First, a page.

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Five Steps to Becoming a Mentor

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A few weeks ago, I began a series of posts on the importance of spiritual mentoring as it relates to our call to make disciples. Last week, I dealt with the qualities of a great mentor. But what if you’re the mentor and you feel called to take someone else under your wing? How do you begin a relationship of that magnitude and depth? This is something that confuses and even frustrates many who have tried. I believe the process can be boiled down to five important steps.

1. Encourage, Encourage, Encourage

If you feel that God is laying someone on your heart, spend time encouraging that individual. Point out his gifts and strengths. Listen to his struggles and, if appropriate, offer advice.

My Dad rarely lets a conversation end without telling me he loves me and that he’s proud of me. Even when I’ve made huge mistakes, he has left me with that reminder. It has been so important to the foundation of our relationship that I know that. It’s something I’ve also carried into my relationship with Caleb.

When it comes to the workplace, I’ve also noticed that the work healthiest environments are often led by men or women who continually lift up their employees. Go out of your way to make sure your potential mentee knows that you see something valuable in him or her that will impact others.

2. Invite the person into your life.

As I mentioned in the first post of this series, true discipleship is being immersed in someone else’s life. The more time you spend with the person, the more they’ll begin to trust you and the more they’ll understand about your life.

If the person is a coworker, invite him to lunch every couple of weeks. If that doesn’t work, grab some coffee together. Invite him into projects you’re spearheading.

If he’s your neighbor, invite him to run to the store with you. Let him meet your family and see you around your kids. Help him mow his lawn and invite his family over for dinner.

If he’s a classmate, study together after class. Grab some coffee together and work through projects and problems together.

Do you notice a theme here? It’s all about spending time with the person. You can’t engineer quality time so you have to reach for as much of it as possible. These aren’t deep sessions in which you drop nuggets of wisdom into his life. He or she is simply doing life with you.

3. Let the relationship develop naturally.

This is critical. Many mentoring relationships are destroyed when either party tries to force it. If God is in it, he will continually draw the two of you closer together.

Don’t try to engineer the relationship by setting up some structure of meeting times and curriculum to work through. While there are many discipleship and mentoring books that may work, it’s best to let the relationship progress organically through normal interactions.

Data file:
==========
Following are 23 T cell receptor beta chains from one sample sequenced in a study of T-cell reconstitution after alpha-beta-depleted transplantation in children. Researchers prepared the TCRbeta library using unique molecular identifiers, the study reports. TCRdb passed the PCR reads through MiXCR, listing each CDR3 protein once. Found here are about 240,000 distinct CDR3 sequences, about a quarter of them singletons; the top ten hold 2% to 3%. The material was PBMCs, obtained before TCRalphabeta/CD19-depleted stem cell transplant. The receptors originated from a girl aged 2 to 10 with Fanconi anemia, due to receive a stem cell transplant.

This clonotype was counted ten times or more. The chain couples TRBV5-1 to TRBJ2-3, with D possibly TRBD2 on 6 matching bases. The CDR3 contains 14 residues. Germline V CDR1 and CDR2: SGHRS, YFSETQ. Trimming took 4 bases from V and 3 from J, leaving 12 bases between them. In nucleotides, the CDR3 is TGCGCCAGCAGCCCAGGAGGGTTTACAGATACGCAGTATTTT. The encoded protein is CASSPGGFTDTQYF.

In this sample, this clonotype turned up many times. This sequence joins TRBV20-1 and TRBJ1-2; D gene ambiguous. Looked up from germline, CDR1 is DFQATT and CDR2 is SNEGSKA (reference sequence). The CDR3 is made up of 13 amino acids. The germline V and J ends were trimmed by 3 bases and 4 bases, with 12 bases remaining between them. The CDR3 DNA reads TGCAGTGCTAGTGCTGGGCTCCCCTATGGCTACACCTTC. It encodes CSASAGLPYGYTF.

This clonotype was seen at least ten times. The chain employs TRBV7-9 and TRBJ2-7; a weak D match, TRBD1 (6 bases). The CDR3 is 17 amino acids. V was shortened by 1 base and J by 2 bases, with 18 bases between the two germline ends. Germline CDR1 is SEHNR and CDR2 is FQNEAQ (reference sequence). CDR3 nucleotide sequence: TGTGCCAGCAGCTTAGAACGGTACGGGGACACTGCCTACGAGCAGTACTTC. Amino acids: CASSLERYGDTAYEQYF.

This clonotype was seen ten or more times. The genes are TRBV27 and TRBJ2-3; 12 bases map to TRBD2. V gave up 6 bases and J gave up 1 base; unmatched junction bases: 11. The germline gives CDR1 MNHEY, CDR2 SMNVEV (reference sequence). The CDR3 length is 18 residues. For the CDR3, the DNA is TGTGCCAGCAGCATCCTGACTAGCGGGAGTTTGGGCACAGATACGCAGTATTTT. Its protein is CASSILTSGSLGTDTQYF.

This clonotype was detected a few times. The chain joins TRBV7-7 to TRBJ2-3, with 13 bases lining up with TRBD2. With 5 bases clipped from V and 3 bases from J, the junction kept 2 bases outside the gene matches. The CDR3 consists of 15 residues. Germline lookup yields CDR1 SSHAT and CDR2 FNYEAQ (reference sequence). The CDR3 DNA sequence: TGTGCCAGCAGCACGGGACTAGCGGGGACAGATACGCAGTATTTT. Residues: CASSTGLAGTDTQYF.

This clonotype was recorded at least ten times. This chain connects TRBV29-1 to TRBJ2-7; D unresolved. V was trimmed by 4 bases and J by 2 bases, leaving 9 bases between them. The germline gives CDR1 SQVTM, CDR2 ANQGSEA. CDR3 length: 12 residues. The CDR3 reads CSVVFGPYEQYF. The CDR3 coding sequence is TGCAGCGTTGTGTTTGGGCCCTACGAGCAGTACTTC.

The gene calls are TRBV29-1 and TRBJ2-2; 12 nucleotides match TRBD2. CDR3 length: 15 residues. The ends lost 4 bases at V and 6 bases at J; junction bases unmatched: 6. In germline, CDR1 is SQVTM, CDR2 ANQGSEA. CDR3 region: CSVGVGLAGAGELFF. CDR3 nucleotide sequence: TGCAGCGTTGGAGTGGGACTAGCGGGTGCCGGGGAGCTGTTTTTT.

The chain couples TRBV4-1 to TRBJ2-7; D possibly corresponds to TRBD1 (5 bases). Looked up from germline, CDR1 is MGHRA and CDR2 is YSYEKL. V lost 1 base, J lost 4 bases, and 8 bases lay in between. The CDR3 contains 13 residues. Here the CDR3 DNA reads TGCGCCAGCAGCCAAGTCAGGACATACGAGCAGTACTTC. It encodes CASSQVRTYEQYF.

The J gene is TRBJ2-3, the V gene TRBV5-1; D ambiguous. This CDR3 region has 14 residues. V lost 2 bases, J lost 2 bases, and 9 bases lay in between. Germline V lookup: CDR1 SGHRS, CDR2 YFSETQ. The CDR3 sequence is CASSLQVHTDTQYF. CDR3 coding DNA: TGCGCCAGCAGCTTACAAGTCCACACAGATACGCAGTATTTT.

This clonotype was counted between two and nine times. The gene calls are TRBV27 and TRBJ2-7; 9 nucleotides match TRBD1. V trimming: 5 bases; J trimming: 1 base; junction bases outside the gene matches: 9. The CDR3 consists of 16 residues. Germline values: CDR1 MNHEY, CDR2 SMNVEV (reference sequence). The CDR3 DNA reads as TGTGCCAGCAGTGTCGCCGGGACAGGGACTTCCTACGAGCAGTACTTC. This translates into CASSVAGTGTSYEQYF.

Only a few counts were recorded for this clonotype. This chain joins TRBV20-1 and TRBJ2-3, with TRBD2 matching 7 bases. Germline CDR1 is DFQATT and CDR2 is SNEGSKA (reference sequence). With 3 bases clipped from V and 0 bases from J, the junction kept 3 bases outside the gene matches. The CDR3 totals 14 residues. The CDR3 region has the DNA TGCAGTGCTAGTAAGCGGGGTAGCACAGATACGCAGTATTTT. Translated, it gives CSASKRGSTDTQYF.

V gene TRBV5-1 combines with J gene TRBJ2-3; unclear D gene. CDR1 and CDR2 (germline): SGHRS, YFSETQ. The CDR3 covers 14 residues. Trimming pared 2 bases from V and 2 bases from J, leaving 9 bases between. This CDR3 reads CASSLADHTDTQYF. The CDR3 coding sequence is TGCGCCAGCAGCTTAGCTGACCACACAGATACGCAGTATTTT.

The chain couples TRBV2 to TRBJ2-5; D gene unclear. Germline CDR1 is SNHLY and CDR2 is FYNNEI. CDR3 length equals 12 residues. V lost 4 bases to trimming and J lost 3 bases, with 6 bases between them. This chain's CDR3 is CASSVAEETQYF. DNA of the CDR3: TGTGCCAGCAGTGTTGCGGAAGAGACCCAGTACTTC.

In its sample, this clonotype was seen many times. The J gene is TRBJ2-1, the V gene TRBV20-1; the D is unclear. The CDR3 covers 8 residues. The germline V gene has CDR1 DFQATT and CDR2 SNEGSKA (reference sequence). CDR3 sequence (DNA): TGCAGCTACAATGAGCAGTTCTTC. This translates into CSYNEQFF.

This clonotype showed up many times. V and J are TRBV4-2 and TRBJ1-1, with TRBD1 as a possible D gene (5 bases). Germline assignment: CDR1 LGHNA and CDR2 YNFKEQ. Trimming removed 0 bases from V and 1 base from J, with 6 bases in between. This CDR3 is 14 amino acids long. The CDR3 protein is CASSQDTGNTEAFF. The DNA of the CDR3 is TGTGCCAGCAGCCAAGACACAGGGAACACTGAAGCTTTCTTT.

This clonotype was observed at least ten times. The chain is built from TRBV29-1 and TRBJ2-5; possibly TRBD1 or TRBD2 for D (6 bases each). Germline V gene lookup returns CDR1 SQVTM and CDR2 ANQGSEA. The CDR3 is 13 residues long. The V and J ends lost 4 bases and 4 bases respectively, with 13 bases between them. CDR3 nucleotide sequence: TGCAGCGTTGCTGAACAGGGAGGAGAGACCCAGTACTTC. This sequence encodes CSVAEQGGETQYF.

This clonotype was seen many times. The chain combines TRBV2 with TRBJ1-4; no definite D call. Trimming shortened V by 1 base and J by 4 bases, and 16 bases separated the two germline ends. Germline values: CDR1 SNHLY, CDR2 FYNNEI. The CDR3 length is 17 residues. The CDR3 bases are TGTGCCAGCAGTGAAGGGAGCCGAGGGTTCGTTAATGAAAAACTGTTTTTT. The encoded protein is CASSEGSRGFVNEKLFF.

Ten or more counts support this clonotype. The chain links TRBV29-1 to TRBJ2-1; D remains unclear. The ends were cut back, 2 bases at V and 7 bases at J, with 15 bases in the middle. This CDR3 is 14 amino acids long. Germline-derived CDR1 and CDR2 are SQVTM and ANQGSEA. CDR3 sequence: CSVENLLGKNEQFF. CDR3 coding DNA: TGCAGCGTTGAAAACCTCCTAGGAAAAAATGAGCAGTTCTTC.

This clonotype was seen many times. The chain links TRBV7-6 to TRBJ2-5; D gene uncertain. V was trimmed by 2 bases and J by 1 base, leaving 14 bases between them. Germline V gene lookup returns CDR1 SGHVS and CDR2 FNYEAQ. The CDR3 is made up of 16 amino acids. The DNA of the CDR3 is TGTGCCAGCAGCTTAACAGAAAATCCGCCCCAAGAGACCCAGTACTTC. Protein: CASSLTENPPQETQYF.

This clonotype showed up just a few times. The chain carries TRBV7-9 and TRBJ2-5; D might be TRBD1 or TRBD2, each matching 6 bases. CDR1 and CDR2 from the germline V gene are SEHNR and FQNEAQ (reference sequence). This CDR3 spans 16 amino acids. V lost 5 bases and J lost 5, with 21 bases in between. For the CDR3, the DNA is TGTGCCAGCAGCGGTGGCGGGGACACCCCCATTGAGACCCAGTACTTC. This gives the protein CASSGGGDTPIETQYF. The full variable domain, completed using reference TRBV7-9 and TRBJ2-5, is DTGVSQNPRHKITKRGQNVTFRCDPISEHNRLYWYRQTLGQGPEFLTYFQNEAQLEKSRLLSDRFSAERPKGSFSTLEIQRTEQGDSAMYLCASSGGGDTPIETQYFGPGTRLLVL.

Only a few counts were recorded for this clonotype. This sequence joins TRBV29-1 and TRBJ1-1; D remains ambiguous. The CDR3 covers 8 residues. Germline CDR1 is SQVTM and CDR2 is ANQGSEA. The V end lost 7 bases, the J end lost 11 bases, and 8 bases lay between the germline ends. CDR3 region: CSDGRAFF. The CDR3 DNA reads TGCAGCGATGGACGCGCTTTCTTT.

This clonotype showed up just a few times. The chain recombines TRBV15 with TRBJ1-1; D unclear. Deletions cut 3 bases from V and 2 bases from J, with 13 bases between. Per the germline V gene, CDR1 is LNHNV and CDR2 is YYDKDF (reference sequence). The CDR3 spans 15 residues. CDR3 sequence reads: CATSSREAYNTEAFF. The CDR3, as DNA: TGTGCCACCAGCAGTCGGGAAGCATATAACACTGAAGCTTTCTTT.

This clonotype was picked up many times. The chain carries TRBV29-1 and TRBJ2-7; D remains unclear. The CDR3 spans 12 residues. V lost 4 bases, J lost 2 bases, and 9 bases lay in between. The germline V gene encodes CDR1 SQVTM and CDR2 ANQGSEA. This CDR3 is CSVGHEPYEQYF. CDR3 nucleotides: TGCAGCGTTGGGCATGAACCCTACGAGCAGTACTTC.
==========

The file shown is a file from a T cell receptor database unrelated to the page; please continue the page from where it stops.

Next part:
4. Give him opportunities to succeed (and fail).

People learn best when they’re thrown into daring new situations. If you believe the person you are mentoring is gifted at something or may be called to a particular vocation, give him opportunities to exercise those gifts.

I’ve worked for several pastors who were mentors to me. Each of them gave me chances to preach. They let me try new things, even when they new those ideas were going to blow up in my face. They took me along on hospital visits and used the time together to coach me along.

When I did well, they let me know it. When I needed to improve in a certain area, they gave me practical advice to help me overcome my weaknesses. Both my successes and failures under their leadership were crucial to my development as a man and a minister.

Look for opportunities to stretch him with projects or tasks that he may not feel capable of completing. If he succeeds, encourage him. If he fails, help him see the chances for growth and throw him back into the situation. I’ve never considered someone a mentor who didn’t do this for me.

5. Point to Christ.

As you immerse this person into your life, make sure your life actually points to Christ. Let him see your failures and how Christ has overcome them. Let him see your gifts and how you use them to benefit the Kingdom. If the person is a Christian, this is vital to his or her spiritual growth. Let your own dependence on Christ be the model for his dependence on Christ.

If the person isn’t a Christian, this is where evangelism comes into play. As you build the person’s trust, opportunities will continue to arise for you to show what being a follower of Christ has meant to you. Invite him to church, tell your story, and make sure he know you’re praying for him.

What else would you suggest?

Posted in: Discipleship

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